The case for automated security compliance

Feb. 15, 2022
Maintaining the security of people, places and systems is challenging and complex but essential to mitigating risk

Small and medium-sized businesses (SMBs) are often the most vulnerable to cyber-attacks. According to several industry reports, more than a quarter have no security plans in place, and more than half have no in-house IT security experts. In fact, according to Verizon’s 2021 Data Breach Investigation Report, 61% of SMBs report experiencing at least one cyber-attack or data breach over the last year.

With the increase in non-discriminatory cyber-attacks, it would behoove fast-growing businesses to implement security measures in the early stages of their launch, or they risk failing before even getting off the ground.

For those business leaders not well-versed in information security, implementing comprehensive security measures can be a daunting task and many don’t know where to start. The most common way they get introduced to security outside of a breach is with security compliance frameworks like SOC 2, ISO 270001 and HIPAA.

Although these security frameworks are effective in evaluating a business’s security posture, the audits necessary to achieve compliance traditionally require a significant amount of time and money. This makes them almost unattainable for fast-growing businesses since the resources they have are understandably focused on product development and growth.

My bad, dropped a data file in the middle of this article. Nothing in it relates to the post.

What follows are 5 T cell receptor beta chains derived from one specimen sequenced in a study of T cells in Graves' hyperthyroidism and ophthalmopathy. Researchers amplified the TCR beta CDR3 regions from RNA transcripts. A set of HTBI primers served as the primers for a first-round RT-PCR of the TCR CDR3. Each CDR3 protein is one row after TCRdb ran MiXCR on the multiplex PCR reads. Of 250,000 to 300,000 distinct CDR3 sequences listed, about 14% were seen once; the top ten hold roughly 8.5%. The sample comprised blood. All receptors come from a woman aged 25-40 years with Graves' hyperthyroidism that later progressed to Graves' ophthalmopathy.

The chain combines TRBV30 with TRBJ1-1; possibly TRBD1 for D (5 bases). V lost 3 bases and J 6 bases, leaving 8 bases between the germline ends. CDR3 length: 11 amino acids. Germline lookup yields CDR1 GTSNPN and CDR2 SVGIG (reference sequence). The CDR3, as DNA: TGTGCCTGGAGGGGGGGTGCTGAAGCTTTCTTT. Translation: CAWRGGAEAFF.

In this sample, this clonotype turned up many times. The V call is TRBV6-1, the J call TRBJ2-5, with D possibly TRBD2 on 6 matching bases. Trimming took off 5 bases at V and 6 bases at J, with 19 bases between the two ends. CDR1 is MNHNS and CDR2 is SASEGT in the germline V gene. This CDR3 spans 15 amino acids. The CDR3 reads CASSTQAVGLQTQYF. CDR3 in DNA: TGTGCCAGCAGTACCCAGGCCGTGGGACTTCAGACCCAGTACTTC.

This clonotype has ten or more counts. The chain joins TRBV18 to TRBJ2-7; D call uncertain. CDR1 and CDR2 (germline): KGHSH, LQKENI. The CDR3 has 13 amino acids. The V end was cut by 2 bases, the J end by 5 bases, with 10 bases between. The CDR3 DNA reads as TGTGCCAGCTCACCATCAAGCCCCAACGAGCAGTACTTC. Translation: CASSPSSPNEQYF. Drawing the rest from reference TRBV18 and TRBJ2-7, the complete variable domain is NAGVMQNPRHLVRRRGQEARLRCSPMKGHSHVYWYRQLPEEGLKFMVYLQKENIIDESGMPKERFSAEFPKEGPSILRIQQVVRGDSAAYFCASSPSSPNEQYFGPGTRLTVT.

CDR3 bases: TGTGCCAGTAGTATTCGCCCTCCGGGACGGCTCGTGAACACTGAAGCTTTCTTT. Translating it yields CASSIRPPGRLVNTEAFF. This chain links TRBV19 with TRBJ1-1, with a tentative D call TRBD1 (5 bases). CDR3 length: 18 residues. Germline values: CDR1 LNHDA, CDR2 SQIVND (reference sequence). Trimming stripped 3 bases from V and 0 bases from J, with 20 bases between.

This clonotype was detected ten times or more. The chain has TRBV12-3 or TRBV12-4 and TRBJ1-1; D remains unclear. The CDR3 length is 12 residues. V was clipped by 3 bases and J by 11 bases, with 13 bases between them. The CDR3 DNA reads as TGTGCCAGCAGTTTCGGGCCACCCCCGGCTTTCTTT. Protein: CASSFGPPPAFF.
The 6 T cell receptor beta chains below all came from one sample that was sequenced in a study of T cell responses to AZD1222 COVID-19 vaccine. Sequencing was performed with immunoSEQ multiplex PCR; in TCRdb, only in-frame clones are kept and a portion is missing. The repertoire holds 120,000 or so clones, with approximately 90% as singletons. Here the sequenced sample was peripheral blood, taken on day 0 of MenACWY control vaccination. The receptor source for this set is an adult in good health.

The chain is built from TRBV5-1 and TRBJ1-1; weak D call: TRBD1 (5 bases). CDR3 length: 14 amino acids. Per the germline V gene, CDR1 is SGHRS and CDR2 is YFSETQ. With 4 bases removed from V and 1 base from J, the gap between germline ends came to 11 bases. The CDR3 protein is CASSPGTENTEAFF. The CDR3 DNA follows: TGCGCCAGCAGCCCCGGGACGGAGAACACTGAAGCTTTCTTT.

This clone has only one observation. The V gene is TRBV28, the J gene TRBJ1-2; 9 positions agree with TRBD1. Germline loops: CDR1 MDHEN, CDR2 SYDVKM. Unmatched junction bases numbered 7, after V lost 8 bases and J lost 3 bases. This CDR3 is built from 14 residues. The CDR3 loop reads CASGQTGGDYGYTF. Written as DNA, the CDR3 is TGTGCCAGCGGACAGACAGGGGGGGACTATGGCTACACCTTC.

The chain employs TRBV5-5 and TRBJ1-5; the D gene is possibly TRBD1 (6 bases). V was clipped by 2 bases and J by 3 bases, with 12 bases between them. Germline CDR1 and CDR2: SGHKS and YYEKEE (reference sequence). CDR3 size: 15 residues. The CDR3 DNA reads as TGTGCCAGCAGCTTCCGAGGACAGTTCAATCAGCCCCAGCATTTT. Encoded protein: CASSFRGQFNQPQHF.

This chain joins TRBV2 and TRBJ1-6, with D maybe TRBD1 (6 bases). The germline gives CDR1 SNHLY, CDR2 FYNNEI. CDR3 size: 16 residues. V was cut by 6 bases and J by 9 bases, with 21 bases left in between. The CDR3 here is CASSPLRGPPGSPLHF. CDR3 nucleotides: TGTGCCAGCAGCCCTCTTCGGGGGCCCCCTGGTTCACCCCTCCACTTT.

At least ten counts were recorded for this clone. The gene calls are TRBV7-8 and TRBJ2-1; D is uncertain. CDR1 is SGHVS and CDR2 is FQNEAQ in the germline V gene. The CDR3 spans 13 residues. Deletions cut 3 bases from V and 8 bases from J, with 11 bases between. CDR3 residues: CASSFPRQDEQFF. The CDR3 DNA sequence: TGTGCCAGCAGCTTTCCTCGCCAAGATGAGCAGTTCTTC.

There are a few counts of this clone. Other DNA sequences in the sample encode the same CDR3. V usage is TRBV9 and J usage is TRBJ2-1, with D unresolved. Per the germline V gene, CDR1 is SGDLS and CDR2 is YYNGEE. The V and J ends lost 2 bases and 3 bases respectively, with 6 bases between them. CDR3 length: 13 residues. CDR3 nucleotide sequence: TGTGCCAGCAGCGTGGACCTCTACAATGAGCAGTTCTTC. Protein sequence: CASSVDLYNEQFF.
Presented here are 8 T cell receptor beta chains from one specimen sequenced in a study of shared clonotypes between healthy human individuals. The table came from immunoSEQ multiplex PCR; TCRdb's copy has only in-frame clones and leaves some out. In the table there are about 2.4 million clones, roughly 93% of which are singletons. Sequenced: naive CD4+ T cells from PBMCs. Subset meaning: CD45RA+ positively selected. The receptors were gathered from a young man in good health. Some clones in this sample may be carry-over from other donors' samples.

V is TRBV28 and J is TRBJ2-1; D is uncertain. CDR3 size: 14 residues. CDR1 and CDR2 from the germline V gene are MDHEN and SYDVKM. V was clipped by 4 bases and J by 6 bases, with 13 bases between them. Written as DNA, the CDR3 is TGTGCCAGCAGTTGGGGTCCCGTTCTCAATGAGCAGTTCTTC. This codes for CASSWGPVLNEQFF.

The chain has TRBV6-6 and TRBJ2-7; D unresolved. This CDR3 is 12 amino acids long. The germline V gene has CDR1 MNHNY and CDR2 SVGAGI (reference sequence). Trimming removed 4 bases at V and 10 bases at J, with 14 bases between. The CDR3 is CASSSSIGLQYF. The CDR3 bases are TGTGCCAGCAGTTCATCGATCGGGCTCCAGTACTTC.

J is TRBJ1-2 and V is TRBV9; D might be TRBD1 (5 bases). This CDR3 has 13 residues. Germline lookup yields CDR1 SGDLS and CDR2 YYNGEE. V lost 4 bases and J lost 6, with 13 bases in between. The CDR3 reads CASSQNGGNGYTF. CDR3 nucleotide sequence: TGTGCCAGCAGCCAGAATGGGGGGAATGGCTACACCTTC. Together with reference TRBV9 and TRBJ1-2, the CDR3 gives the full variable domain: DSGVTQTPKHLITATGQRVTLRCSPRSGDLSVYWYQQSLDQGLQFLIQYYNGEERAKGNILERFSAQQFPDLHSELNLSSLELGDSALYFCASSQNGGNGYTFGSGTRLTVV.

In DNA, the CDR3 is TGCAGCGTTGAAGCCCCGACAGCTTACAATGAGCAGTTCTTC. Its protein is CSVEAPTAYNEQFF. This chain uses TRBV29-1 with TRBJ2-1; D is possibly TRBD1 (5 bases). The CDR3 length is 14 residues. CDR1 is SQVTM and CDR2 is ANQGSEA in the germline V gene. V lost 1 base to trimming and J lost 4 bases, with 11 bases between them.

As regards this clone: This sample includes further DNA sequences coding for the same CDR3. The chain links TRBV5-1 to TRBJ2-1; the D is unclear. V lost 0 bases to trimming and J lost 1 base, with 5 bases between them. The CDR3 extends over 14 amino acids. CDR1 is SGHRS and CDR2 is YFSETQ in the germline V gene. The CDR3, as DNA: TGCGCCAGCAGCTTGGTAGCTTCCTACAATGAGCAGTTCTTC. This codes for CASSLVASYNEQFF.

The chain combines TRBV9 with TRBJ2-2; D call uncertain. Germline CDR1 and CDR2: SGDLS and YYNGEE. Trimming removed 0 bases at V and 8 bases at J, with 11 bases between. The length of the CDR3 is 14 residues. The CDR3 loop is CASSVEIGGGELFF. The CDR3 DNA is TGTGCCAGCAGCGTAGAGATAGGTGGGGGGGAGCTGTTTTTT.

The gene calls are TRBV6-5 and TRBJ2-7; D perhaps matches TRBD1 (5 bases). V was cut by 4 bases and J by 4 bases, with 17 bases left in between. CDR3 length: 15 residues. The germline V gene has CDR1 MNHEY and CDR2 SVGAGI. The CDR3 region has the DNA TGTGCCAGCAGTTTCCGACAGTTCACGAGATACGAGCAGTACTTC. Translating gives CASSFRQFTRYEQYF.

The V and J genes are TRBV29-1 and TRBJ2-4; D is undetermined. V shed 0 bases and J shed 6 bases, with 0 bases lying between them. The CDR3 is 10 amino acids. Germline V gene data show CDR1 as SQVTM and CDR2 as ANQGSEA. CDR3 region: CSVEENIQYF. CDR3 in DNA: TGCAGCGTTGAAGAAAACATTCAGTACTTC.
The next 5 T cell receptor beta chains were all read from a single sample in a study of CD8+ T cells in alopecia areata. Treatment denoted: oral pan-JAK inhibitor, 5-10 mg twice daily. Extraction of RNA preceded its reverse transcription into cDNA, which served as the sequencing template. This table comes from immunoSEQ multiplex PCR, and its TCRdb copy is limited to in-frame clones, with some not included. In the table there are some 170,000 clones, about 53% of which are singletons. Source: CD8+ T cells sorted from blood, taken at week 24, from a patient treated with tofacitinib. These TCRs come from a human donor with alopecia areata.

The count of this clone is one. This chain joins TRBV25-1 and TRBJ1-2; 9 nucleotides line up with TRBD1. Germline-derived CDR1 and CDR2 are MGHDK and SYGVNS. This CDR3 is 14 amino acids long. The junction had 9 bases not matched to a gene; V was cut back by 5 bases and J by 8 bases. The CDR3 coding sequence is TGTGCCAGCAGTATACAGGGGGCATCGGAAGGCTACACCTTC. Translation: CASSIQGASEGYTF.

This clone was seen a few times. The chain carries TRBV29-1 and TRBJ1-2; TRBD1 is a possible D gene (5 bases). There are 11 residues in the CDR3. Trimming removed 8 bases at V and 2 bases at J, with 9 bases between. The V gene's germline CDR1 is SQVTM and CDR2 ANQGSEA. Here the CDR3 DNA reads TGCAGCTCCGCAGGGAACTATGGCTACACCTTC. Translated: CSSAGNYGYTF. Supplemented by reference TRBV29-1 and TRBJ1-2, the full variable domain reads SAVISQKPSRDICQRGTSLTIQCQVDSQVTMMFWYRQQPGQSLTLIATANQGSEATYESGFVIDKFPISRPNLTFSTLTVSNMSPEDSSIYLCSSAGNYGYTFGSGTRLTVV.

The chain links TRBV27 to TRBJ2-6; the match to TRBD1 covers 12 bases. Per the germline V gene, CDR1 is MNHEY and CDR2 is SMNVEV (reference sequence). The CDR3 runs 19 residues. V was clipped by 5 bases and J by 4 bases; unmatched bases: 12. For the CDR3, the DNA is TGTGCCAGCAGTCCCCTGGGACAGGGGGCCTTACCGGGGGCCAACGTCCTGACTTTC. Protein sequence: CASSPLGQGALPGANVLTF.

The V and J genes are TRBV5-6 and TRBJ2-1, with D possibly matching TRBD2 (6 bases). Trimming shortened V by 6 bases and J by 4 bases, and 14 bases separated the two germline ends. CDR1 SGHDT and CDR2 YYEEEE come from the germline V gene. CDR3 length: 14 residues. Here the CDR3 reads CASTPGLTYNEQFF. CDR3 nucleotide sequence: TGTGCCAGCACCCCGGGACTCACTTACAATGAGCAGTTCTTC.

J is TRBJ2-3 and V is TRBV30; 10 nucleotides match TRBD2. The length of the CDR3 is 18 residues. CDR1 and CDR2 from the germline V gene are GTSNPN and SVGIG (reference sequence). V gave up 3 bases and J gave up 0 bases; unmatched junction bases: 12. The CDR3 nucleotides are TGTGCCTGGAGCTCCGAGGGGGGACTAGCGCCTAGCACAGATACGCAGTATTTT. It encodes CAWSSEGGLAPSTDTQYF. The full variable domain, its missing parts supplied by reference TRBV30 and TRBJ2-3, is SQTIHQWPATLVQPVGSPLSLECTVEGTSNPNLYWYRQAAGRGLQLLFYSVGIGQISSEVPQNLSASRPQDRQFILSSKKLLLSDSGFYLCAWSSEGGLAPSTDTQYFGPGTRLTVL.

Fortunately, automation is helping level the playing field in expanding access to security for businesses of all sizes. Much of the work required to pass a SOC 2 audit, for example, is largely dependent on the completion of repetitive, time-intensive tasks that computers can do much better than humans.

When it comes to control activities, many of the same principles around automating security compliance can be applied to physical security compliance. SOC (System and Organization Controls) 2, one of the most prominent security compliance frameworks that a business or organization can hold, is an apt comparison.

In the SOC 2 scheme, organizations must design and operate controls that meet the American Institute of Certified Public Accountants (AICPA)’s Trust Services Criteria for Security, Availability, Confidentiality, Processing Integrity and Privacy. Security is a required criterion, and all others are optional. For those who are familiar with financial controls frameworks, the SOC 2 criteria were built upon the COSO Integrated Framework, so SOC 2 is essentially the COSO for information security.